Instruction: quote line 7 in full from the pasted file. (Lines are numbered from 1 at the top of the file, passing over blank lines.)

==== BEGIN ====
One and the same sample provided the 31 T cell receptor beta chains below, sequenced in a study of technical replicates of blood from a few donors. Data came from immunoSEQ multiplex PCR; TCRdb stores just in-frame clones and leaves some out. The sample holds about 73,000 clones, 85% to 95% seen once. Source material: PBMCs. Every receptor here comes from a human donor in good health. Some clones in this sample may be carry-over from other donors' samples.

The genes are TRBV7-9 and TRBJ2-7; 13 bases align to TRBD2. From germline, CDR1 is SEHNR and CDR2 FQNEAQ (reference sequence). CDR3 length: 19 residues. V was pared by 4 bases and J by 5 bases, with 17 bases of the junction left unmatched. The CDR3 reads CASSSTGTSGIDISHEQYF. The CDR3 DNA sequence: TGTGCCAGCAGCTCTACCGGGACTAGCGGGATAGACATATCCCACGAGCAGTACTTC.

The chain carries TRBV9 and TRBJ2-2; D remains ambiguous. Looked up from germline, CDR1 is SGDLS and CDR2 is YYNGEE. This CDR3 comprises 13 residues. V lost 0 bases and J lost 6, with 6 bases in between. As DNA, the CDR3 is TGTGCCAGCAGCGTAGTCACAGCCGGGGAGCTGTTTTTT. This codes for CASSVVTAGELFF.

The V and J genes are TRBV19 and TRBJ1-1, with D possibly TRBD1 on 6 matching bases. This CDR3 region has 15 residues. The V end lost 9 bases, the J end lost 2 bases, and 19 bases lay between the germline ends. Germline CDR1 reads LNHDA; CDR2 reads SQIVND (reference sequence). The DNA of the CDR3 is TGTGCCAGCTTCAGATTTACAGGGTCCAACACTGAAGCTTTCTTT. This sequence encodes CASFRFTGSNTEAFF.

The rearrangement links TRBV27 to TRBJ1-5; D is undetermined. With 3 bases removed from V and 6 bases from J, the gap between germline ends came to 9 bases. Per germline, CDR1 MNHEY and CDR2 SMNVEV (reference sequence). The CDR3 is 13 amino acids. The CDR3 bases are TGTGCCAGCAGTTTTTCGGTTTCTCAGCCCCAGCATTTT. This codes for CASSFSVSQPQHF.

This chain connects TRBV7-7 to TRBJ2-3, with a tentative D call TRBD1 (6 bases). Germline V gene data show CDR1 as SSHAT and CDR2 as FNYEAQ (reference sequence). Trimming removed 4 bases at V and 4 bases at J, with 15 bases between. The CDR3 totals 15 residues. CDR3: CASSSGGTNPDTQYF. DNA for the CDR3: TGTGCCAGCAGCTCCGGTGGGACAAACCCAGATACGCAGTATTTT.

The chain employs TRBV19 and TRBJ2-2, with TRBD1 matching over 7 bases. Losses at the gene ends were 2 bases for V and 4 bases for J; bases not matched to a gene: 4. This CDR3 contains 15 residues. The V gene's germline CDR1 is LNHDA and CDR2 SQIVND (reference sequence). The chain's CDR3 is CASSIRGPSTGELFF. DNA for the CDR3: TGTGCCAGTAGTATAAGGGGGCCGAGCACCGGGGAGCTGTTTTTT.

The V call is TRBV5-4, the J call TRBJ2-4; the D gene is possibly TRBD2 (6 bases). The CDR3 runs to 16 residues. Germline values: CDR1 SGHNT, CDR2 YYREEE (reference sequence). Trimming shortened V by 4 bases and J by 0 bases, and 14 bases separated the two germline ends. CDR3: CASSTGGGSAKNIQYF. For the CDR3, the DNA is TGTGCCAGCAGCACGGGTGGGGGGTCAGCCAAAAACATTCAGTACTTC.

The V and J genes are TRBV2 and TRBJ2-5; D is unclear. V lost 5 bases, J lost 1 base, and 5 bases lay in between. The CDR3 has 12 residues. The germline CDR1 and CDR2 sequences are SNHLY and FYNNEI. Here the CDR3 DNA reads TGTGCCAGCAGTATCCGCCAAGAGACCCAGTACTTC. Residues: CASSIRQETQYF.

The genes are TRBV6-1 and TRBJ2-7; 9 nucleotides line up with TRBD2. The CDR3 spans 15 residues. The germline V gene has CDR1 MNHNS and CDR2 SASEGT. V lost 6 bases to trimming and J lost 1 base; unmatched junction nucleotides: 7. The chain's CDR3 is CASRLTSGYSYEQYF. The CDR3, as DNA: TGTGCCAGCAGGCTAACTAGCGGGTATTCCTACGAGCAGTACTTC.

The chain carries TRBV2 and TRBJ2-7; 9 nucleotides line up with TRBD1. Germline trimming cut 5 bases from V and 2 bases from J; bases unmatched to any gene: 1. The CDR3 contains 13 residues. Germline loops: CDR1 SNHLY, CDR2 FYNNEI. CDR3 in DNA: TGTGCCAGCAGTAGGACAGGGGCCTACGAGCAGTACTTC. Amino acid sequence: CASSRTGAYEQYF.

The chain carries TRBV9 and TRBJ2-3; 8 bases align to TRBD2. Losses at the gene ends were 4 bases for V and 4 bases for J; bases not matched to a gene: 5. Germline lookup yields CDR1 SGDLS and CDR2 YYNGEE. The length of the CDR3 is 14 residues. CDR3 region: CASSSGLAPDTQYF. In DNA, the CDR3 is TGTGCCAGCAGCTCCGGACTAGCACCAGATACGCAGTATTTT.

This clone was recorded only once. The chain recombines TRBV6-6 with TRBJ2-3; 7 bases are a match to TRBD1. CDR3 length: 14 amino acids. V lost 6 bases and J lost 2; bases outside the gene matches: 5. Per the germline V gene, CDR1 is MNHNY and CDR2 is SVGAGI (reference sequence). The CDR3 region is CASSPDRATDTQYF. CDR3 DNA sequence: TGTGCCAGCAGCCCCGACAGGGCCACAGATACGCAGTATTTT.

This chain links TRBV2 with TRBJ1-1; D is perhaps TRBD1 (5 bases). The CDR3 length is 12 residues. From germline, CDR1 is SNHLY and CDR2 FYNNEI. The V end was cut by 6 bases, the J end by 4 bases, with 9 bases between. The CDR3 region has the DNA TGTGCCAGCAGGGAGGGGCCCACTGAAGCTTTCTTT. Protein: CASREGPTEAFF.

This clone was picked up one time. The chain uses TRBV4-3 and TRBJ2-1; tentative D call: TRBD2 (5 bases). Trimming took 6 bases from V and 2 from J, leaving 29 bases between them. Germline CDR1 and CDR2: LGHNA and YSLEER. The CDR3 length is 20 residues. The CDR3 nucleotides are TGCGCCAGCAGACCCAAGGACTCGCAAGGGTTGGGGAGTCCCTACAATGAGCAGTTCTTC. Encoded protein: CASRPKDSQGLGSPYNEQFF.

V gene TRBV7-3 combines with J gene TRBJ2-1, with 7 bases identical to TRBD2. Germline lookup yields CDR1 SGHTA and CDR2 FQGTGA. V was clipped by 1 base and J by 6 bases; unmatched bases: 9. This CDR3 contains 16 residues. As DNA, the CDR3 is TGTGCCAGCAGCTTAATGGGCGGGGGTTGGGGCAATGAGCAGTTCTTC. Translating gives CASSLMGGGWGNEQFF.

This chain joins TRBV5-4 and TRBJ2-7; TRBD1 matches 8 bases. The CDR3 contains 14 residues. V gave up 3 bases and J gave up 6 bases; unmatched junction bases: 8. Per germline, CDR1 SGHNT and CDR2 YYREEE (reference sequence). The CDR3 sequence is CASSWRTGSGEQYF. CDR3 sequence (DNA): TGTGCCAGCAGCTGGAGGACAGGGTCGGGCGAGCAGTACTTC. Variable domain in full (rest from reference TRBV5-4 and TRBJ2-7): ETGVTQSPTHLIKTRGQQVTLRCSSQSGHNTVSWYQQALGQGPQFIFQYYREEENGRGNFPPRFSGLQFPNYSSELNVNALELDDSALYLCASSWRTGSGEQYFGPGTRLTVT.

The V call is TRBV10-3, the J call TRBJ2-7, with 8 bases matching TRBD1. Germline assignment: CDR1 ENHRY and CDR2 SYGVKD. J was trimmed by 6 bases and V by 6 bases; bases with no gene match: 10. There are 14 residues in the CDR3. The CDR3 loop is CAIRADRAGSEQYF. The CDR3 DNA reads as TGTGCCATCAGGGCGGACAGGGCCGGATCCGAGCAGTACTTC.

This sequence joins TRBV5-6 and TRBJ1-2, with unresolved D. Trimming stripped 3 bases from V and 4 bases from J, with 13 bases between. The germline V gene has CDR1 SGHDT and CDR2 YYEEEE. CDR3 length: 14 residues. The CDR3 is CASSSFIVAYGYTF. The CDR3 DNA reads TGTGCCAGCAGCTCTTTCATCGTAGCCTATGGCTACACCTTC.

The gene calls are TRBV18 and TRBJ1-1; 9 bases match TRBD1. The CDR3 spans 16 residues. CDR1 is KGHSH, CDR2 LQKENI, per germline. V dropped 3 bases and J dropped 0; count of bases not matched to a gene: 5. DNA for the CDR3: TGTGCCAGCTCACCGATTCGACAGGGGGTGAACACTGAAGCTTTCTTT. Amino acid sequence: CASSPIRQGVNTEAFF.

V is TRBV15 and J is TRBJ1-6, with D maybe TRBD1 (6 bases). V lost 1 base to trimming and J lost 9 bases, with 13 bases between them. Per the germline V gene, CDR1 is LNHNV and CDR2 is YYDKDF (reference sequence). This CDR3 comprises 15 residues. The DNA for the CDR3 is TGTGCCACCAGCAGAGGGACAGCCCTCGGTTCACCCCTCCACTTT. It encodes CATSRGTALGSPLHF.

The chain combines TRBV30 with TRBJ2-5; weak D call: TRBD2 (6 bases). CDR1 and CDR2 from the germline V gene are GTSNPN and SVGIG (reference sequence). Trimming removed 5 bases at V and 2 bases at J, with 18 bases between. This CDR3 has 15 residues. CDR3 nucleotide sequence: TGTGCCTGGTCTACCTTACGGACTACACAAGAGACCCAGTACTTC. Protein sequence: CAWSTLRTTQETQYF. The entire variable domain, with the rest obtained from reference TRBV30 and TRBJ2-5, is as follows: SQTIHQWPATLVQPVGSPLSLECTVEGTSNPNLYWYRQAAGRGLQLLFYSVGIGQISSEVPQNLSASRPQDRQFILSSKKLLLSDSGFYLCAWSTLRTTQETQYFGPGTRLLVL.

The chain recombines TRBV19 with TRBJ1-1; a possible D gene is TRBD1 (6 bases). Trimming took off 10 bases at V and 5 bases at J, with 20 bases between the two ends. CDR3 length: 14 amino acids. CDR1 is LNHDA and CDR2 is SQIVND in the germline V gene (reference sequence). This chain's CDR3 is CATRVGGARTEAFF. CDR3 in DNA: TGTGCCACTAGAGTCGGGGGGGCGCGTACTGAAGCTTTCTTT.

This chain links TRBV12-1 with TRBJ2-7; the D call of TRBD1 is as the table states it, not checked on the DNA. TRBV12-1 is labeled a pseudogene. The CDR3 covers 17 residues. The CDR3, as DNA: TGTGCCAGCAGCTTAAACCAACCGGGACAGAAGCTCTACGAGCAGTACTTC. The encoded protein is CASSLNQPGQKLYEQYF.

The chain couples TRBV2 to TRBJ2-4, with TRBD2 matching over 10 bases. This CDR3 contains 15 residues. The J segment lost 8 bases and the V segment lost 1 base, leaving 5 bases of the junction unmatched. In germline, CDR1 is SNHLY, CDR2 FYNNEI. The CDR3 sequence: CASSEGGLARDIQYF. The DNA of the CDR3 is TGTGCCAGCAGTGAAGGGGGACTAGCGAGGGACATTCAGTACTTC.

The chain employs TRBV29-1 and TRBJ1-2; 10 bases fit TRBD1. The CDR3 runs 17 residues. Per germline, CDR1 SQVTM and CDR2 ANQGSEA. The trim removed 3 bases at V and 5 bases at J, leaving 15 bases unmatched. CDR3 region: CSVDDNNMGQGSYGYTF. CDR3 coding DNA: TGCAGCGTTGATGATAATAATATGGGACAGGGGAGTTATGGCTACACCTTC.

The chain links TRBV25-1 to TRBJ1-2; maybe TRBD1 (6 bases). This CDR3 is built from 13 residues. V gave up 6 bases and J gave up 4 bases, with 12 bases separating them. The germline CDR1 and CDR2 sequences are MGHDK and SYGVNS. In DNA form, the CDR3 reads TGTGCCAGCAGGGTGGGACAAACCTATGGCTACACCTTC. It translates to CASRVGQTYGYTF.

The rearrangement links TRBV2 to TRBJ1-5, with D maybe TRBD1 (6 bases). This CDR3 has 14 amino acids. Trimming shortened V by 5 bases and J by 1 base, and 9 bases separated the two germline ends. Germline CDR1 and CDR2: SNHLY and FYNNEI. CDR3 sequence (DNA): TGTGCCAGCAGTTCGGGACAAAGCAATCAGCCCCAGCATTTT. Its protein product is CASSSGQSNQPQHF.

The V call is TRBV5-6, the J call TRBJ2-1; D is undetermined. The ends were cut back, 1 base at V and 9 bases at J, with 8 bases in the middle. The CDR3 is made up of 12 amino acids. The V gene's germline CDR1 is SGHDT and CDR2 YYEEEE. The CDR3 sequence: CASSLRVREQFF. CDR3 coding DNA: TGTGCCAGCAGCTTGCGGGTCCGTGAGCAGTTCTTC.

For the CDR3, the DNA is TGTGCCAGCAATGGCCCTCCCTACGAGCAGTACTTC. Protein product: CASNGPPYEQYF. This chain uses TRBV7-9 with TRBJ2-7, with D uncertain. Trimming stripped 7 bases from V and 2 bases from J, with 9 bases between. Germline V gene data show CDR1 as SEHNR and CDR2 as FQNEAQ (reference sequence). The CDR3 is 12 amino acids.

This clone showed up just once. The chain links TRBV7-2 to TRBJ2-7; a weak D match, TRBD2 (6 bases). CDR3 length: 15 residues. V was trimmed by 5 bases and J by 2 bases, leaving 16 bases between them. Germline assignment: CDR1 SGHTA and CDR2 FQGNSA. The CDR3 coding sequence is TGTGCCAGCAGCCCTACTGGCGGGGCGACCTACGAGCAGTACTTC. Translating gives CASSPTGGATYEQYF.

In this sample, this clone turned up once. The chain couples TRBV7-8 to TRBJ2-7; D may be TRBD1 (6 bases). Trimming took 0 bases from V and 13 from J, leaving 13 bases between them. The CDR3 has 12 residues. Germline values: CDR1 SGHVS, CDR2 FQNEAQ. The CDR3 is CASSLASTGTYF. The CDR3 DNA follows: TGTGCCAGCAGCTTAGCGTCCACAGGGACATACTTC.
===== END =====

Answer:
The chain employs TRBV19 and TRBJ2-2, with TRBD1 matching over 7 bases. Losses at the gene ends were 2 bases for V and 4 bases for J; bases not matched to a gene: 4. This CDR3 contains 15 residues. The V gene's germline CDR1 is LNHDA and CDR2 SQIVND (reference sequence). The chain's CDR3 is CASSIRGPSTGELFF. DNA for the CDR3: TGTGCCAGTAGTATAAGGGGGCCGAGCACCGGGGAGCTGTTTTTT.